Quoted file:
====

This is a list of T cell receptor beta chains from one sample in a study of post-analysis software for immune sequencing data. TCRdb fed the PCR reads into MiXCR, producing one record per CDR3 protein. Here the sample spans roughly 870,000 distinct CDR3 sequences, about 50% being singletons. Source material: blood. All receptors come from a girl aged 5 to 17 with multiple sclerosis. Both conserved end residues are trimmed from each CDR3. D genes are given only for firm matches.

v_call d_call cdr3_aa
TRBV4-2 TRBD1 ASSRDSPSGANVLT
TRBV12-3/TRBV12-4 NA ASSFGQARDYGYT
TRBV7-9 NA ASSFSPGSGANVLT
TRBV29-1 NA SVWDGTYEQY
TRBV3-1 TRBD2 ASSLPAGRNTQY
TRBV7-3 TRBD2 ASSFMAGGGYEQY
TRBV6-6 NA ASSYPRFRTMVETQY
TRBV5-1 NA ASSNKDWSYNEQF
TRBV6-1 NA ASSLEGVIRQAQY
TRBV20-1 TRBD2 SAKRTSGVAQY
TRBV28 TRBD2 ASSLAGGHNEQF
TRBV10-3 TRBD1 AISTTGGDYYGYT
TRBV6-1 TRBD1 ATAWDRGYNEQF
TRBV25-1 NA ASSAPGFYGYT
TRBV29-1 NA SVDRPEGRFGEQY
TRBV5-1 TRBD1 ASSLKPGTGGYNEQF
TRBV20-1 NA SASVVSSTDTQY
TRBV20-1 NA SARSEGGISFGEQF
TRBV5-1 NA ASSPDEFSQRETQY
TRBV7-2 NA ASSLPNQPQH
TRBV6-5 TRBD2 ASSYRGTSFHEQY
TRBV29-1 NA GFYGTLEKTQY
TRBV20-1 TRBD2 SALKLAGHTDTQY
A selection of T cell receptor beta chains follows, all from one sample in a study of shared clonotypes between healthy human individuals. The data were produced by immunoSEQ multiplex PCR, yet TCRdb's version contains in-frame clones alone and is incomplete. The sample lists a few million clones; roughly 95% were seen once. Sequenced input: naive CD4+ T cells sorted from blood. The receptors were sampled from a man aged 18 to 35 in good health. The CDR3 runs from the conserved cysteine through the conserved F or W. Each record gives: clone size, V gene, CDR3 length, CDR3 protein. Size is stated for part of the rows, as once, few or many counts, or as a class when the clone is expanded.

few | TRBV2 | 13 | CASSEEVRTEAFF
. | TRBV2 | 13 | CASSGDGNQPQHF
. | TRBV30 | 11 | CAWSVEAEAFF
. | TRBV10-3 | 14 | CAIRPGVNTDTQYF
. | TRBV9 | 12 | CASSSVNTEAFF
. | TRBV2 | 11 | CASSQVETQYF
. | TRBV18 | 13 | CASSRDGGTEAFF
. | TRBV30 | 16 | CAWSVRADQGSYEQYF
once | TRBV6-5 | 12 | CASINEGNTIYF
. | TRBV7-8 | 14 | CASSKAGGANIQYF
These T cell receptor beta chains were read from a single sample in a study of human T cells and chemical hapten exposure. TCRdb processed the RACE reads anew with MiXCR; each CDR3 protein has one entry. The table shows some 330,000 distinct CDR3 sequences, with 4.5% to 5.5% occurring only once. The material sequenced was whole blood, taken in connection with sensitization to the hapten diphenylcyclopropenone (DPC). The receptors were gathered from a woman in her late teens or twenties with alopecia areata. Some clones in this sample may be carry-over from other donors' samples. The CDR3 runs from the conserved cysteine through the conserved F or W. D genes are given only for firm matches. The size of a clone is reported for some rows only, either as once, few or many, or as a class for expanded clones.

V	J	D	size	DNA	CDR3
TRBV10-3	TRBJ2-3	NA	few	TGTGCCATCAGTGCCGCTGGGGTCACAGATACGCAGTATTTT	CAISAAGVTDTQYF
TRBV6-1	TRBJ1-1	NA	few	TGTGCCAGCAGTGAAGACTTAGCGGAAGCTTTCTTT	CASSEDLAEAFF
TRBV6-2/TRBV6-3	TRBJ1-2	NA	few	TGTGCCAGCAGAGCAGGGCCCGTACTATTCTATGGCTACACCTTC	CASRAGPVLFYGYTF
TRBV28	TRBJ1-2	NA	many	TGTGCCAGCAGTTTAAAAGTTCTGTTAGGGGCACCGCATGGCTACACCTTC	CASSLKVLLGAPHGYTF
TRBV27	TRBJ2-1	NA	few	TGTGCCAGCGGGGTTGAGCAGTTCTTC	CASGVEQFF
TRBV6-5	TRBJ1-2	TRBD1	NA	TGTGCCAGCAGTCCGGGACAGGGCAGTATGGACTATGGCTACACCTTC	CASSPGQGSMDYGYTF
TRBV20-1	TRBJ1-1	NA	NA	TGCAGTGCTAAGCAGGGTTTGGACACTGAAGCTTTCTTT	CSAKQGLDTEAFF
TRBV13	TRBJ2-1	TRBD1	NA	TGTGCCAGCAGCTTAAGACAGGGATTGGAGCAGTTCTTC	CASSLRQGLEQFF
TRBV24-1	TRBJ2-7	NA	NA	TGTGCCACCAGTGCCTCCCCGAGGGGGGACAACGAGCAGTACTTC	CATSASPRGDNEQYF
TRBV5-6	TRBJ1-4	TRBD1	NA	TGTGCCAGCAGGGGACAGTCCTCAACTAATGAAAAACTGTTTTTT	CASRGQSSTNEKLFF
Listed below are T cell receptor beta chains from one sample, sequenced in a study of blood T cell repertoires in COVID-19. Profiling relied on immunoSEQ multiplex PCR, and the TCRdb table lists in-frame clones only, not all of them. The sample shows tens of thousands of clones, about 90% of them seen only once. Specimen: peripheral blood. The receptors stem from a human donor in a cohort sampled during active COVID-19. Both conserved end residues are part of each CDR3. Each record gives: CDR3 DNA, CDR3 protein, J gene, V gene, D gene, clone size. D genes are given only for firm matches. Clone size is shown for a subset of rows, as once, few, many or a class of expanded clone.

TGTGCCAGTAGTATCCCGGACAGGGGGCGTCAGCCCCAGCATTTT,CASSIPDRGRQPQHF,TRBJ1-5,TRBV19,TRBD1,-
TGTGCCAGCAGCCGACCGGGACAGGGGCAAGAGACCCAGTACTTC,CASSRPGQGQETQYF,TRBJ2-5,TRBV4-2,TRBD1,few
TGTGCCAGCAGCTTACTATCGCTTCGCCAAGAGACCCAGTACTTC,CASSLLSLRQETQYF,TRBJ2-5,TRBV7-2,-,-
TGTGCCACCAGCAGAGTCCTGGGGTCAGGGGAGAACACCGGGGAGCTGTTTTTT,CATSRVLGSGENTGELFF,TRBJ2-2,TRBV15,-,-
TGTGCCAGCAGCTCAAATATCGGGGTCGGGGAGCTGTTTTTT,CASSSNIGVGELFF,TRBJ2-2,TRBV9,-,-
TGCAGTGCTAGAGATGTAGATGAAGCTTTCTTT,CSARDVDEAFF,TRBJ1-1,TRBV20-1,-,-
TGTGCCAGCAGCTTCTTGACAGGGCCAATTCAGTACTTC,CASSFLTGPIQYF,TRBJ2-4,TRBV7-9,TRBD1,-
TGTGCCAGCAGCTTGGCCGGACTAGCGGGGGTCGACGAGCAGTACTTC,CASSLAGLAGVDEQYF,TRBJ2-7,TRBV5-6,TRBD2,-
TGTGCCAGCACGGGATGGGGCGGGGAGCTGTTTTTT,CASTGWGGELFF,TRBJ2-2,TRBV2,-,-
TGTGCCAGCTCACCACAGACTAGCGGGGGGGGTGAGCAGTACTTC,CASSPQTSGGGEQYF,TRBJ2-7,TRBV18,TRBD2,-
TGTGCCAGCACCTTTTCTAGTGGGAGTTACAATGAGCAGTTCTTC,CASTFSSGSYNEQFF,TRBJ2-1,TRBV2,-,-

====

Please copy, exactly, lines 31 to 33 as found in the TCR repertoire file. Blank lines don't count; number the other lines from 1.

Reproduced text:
. | TRBV9 | 12 | CASSSVNTEAFF
. | TRBV2 | 11 | CASSQVETQYF
. | TRBV18 | 13 | CASSRDGGTEAFF